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Evaluating the impact of innovation policy instrument mix on firm-level research and development intensity

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dc.contributor.advisor Lenihan, Helena
dc.contributor.advisor Doran, Justin
dc.contributor.author Mulligan, Kevin
dc.date.accessioned 2019-10-12T10:04:07Z
dc.date.available 2019-10-12T10:04:07Z
dc.date.issued 2019
dc.identifier.uri http://hdl.handle.net/10344/8142
dc.description peer-reviewed en_US
dc.description.abstract Firm-level innovation is a well-established determinant of national competitiveness and economic growth. Many studies highlight that private firms may under invest in innovation due to market and system failures. This has motivated a large body of research on the role of public funding to support firms’ innovation activities. At the level of the firm, a suite of innovation policy instruments operationalise innovation policy. While impact evaluations traditionally focus on individual innovation policy instruments, such analyses have limitations. Firms often apply to public funding agencies for different innovation policy instruments. Many firms accrue more than one instrument, resulting in an innovation policy instrument mix. Different instruments can have a complementary or substitutive relationship. It is essential to consider how interactions between instruments in the mix influence firms’ innovation outcomes. Despite this imperative, there is lack of empirical research evaluating the impact of innovation policy instrument mix on firm-level innovation. To address this gap, this thesis develops a novel conceptual framework for evaluating static and dynamic complementarity and substitution between innovation policy instruments. To apply this framework empirically, the analysis creates three unique panel datasets through a series of data merges. Each dataset captures detailed information on the type and source of innovation policy instruments firms in Ireland receive, and contains 16,084 observations of 3,098 firms from 2007 to 2014. This data facilitates pairwise tests for complementarity and substitution between Research and Development (R&D) tax credits and R&D/innovation support from Ireland’s three key national funding agencies: Enterprise Ireland (EI), Industrial Development Agency Ireland (IDA) and Science Foundation Ireland (SFI). The panel nature of the data enables estimating a number of lag-structured models to test for both contemporaneous and longer-term impacts. To control for potential selection bias and endogeneity associated with the allocation and receipt of public funding, the econometric analysis employs an instrumental variable method. Using R&D intensity as a measure of firm-level innovation, results indicate that firms receiving a combination of R&D tax credits and EI support benefit more than firms that receive the same instruments separately. This static complementary relationship materialises in the same year firms receive this instrument mix, and persists for two years following receipt of the mix. Static complementarity is also identified between a combination of R&D tax credits and IDA or SFI support up to two years after the mix is initially received. The tests for dynamic complementarity reveal that a complex relationship between instruments unfolds over time. The transition from receiving an R&D tax credit in one year to an instrument mix composed of an R&D tax credit and EI support in the next year produces a substitutive relationship. In contrast, dynamic complementarity is identified when firms transition from receiving an R&D tax credit to a mix of the R&D tax credit and IDA support, or when firms transition from receiving SFI support to a combination of the R&D tax credit and SFI support. These results highlight that the sequence in which firms receive different instruments through time plays an important role in driving impact. While this study makes an important academic contribution to the field of innovation policy evaluation, the results also have potential policy implications in the area of public funding for innovation. en_US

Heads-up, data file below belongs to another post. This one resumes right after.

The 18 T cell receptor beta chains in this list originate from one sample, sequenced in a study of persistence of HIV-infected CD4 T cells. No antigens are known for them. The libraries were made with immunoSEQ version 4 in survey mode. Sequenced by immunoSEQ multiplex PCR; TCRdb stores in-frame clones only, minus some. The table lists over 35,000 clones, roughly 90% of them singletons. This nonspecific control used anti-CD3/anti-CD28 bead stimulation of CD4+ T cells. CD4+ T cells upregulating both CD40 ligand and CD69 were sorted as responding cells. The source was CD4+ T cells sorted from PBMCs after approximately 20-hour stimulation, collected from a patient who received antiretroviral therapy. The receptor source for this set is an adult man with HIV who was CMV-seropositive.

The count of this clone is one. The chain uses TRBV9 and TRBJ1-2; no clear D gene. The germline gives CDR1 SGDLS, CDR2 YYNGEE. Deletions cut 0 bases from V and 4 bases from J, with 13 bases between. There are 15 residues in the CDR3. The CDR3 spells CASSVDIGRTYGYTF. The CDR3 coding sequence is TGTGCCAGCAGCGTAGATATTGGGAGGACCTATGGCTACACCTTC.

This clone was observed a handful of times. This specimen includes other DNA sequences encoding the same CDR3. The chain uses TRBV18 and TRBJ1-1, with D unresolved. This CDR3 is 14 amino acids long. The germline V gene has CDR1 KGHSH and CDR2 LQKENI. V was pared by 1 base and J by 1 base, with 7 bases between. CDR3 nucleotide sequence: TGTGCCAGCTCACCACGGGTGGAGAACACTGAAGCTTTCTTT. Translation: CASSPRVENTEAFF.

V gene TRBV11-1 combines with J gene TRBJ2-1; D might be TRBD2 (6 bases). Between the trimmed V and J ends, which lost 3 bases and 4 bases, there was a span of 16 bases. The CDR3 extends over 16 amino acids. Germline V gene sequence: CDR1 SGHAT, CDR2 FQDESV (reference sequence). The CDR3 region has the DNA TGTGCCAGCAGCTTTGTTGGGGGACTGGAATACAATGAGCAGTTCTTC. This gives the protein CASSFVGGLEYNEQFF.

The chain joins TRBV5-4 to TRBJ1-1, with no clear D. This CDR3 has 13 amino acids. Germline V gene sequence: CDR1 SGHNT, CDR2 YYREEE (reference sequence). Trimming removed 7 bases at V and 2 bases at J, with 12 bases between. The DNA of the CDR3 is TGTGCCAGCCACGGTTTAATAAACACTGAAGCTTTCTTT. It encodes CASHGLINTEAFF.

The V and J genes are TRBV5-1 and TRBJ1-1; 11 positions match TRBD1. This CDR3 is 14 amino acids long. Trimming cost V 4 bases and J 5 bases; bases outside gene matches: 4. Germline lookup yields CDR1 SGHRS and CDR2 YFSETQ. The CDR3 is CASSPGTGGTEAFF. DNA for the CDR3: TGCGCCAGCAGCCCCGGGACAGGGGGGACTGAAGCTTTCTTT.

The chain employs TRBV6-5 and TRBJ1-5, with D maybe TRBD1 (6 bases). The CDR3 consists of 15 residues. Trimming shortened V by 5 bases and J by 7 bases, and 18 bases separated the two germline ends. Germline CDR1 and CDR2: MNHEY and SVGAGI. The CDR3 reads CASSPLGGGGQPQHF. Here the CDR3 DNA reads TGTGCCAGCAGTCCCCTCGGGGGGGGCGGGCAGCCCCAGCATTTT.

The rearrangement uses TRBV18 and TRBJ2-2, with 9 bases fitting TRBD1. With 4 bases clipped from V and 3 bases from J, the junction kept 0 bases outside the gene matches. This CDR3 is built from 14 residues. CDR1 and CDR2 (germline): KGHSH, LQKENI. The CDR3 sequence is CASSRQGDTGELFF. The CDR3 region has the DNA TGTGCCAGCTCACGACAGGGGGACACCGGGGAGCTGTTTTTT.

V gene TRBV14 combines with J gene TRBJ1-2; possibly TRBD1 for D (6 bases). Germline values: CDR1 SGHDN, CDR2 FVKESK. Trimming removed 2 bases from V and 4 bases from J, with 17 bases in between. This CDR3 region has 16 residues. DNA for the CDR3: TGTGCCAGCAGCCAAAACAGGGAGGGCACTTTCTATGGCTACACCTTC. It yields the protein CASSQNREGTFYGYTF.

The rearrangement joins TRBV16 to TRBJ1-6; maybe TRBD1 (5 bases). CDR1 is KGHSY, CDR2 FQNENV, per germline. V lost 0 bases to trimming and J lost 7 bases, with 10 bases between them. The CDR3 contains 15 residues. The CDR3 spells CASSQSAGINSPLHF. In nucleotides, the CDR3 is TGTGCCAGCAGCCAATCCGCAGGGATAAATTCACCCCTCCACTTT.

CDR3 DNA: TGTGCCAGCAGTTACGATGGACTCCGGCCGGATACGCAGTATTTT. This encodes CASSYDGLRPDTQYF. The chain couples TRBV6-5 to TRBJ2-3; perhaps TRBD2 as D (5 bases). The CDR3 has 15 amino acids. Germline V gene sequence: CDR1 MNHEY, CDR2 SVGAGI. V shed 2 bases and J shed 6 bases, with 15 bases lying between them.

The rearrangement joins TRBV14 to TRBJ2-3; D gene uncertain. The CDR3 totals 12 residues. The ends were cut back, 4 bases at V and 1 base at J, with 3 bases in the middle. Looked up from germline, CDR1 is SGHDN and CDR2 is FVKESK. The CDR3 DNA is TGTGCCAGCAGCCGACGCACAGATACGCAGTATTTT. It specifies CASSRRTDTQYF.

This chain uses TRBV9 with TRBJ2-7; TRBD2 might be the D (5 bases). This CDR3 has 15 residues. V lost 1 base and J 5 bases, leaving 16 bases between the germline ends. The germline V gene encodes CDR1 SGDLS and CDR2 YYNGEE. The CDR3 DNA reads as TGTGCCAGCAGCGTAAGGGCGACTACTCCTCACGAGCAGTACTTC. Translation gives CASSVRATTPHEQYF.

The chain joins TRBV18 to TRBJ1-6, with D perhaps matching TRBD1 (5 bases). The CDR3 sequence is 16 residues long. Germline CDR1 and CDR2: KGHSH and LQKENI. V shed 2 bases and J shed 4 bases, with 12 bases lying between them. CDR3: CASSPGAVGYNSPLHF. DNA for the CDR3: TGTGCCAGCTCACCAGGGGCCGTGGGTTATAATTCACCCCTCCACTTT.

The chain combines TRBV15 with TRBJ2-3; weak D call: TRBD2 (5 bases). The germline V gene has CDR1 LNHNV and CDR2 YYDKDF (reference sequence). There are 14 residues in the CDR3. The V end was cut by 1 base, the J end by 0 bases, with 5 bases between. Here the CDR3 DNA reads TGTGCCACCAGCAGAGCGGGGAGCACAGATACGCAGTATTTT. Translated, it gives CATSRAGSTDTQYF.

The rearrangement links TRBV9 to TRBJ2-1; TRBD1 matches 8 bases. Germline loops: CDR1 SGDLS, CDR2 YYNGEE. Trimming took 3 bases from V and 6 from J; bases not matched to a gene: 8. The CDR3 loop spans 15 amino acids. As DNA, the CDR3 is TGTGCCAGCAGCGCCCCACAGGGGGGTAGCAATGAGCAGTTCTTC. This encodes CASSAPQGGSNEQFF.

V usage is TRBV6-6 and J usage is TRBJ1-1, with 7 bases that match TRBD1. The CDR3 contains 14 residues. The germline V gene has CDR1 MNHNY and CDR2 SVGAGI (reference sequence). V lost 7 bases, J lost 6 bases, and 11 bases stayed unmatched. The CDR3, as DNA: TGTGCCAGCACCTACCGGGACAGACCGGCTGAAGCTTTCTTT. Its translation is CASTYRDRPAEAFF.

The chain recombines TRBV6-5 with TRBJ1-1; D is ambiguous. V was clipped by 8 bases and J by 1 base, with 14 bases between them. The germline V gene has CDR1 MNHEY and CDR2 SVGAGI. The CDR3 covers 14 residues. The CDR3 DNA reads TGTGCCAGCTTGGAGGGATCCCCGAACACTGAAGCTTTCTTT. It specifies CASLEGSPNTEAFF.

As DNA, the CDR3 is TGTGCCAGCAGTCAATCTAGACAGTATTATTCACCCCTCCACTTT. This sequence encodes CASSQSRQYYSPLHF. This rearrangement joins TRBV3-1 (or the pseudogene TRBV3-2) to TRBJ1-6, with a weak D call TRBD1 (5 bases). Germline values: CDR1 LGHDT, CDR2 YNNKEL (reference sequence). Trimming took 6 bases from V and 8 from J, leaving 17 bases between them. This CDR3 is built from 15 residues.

dc.language.iso eng en_US
dc.publisher University of Limerick en_US
dc.subject firm-level innovation en_US
dc.subject economic growth en_US
dc.subject public funding en_US
dc.subject R & D en_US
dc.title Evaluating the impact of innovation policy instrument mix on firm-level research and development intensity en_US
dc.type info:eu-repo/semantics/doctoralThesis en_US
dc.type.supercollection all_ul_research en_US
dc.type.supercollection ul_published_reviewed en_US
dc.type.supercollection ul_theses_dissertations en_US
dc.contributor.sponsor SFI en_US
dc.contributor.sponsor IRC en_US
dc.rights.accessrights info:eu-repo/semantics/openAccess en_US


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